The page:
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Today's News

  • Andrew and Mousie 01-13-13
  • Youth Activity Center Schedule 01-13-13

    • Monday: Fuse beads
    • Tuesday: Penguin art in White Rock, 21 in Los Alamos
    • Wednesday: Movies and munchies
    • Thursday: 21 in White Rock, Penguin art in Los Alamos
    • Friday: Wii Friday

    Memberships are free and open to all in third through eighth grade.
    The White Rock Youth Activity Center is at 10 Sherwood Blvd., 672-1565. The Los Alamos Youth Activity Center is at 475 20th St., 662-9412.

  • Word on the Street 01-13-13

    Teen Pulse staff member Ben Hanlon asked high school and middle school students, “What is your New Year’s resolution?”

  • Expect to be entertained

    Years after the popular “Lord of The Rings” movie series was filmed, J.R.R. Tolkien’s “The Hobbit, An Unexpected Journey” was finally released in theaters Dec. 14.  
    Tolkien’s “The Hobbit,” written as a prequel to “The Lord of the Rings,” is distributed by Warner Bros. and is directed by Peter Jackson, who also directed “The Lord of the Rings.”
    The main character, Bilbo Baggins (Martin Freeman), is a hobbit — a human-like creature — half the size of a man, with large hairy feet.  He lives a comfortable, uneventful life in the peaceful land of The Shire.  
    One evening, Bilbo is interrupted by a company of 11 dwarves and their leader, Prince Thorin Oakenshield (Richard Armitage), along with the wizard Gandalf the Grey (Ian McKellen).  
    They all convince Bilbo to help them reclaim their old kingdom of Erebor and their treasure, which was captured by the dragon Smaug. The troop travels eastward while being chased by fearsome orcs and then getting captured by goblins.  
    It’s in the goblin caves that Bilbo meets the creature Gollum, (voice of Andy Serkis) and comes across a simple gold ring, the ring of power.

  • Fashion Maven: Make a fashionable New Year’s resolution

    I don’t know about all of you, but every time the New Year comes around, I like to make a few resolutions. Maybe some of you have decided that this year you will forfeit meat altogether, strive to get an “A” in your hardest class or learn to drive a car without ever denting it.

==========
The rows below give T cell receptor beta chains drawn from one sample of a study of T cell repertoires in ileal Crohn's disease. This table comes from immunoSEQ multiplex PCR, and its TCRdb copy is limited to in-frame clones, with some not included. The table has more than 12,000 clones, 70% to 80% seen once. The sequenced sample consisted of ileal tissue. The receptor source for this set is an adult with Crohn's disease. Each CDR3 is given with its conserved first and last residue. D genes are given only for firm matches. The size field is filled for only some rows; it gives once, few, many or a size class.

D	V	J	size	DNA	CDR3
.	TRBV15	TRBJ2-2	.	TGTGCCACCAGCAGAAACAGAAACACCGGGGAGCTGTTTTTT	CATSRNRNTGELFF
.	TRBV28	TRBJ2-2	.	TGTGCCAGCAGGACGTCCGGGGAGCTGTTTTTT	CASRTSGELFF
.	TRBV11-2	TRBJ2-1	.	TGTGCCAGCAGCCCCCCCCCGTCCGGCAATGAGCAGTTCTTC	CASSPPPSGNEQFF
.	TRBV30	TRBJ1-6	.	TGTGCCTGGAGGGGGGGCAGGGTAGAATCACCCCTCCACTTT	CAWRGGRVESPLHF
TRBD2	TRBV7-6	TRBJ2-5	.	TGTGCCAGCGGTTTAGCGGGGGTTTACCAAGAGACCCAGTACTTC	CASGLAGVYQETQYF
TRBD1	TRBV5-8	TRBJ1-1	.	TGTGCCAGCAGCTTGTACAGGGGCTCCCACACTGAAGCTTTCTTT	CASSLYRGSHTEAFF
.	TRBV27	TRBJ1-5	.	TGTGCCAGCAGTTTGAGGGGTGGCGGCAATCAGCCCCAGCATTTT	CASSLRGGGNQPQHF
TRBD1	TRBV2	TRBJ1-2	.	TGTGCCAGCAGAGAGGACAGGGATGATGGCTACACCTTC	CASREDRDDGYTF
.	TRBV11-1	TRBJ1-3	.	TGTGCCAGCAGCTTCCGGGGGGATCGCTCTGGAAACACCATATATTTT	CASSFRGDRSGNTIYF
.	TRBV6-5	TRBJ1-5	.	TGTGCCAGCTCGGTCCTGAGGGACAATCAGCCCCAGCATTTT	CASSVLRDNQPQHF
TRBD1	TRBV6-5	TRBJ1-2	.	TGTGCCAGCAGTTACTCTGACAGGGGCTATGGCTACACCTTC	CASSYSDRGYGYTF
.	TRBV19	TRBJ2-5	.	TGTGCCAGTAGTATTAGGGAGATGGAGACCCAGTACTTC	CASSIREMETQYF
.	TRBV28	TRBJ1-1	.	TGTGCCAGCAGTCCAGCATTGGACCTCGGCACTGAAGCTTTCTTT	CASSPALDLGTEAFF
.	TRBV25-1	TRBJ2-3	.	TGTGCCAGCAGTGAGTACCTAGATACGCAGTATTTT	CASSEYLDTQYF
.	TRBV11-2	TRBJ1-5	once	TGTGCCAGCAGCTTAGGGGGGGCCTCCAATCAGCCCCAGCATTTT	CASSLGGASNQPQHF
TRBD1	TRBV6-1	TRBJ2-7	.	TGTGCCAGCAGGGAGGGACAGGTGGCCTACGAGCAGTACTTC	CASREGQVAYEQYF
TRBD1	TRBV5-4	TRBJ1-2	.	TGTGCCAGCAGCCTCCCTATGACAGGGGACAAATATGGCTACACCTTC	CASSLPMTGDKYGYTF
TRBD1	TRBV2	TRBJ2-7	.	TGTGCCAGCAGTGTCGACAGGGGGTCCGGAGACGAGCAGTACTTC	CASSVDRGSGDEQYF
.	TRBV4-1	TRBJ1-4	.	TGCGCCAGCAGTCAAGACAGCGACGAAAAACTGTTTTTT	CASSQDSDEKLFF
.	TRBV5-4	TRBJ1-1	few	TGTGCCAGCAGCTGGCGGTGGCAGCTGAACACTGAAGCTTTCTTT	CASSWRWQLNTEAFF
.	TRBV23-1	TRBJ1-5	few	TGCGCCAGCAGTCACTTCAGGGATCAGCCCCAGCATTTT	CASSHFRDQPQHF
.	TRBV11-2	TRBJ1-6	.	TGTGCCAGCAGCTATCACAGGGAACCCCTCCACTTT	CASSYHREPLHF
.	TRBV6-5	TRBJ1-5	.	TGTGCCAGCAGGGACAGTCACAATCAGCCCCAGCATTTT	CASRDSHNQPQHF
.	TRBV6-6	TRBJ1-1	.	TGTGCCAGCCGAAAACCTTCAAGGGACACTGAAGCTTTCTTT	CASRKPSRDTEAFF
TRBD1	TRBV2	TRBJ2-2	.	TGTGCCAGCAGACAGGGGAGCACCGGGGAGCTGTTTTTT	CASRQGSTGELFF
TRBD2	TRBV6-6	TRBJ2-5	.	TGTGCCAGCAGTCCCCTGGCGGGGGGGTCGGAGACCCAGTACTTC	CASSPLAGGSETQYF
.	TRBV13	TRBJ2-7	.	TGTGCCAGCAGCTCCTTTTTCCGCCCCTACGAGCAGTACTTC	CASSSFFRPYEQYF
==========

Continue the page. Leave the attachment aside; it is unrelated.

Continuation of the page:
These pledges are all fine and dandy, but how often do you hear someone making a resolution in relation to fashion?
    Style may not be as important as your eating habits, your report card or your car, but it still accompanies you through every single day of the year.
    I believe making a resolution in relation to fashion is of the utmost importance. What fun would your personal style be if you didn’t take it up a notch with every New Year?
    I applaud those of you who have already made a fashion-conscious commitment, such as learning to walk in high heels, vowing never to step into a pair of mom jeans again or deciding that future purchases will be only those that flatter your figure.
    While these goals may be fashion-focused, they are very individual. We need a New Year’s resolution that everyone can adopt and undertake.
    The best fit is what I have dubbed wearable individualism — which is a fancy way of saying that you must use your style to reflect your personality uniquely.

  • More than 1,500 fugitives sought in NM

    ALBUQUERQUE, N.M. (AP) — Daniel Golden Jr. is an ex-convict who was hanging out at a birthday party in August when he suddenly became belligerent after someone changed the music. Authorities say he grabbed a 9mm handgun and fired several shots in the air before being arrested on a firearms charge.

    Upon his arrest, investigators soon discovered that Golden shouldn't have been walking the streets in the first place because he had violated the terms of his probation. In fact, in the four times Golden had been released from state prison since 2006, he had violated the terms of his release each time.

    He's not the only one in New Mexico. Around 1,500 ex-convicts accused of violating their parole or probation in New Mexico are on the run from authorities, and about a third of them are violent offenders, according to documents obtained by The Associated Press.

  • Today in History for January 12
  • US government tells computer users to disable Java

    WASHINGTON (AP) — The U.S. Department of Homeland Security is advising people to temporarily disable the Java software on their computers to avoid potential hacking attacks.

    The recommendation came in an advisory issued late Thursday, following up on concerns raised by computer security experts.

    Experts believe hackers have found a flaw in Java's coding that creates an opening for criminal activity and other high-tech mischief.

    Java is a widely used technical language that allows computer programmers to write a wide variety of Internet applications and other software programs that can run on just about any computer's operating system.

    Oracle Corp. bought Java as part of a $7.3 billion acquisition of the software's creator, Sun Microsystems, in 2010.

    Oracle, which is based in Redwood Shores, Calif., had no immediate comment late Friday.

  • Texas Blast: 'All You See Is a House Gone'

    An explosion Friday in a North Texas neighborhood leveled a home that is part of a nonprofit group's affordable housing program, injuring at least three men and scattering debris.

  • Indiana Boy Abducted in '94 Found in Minnesota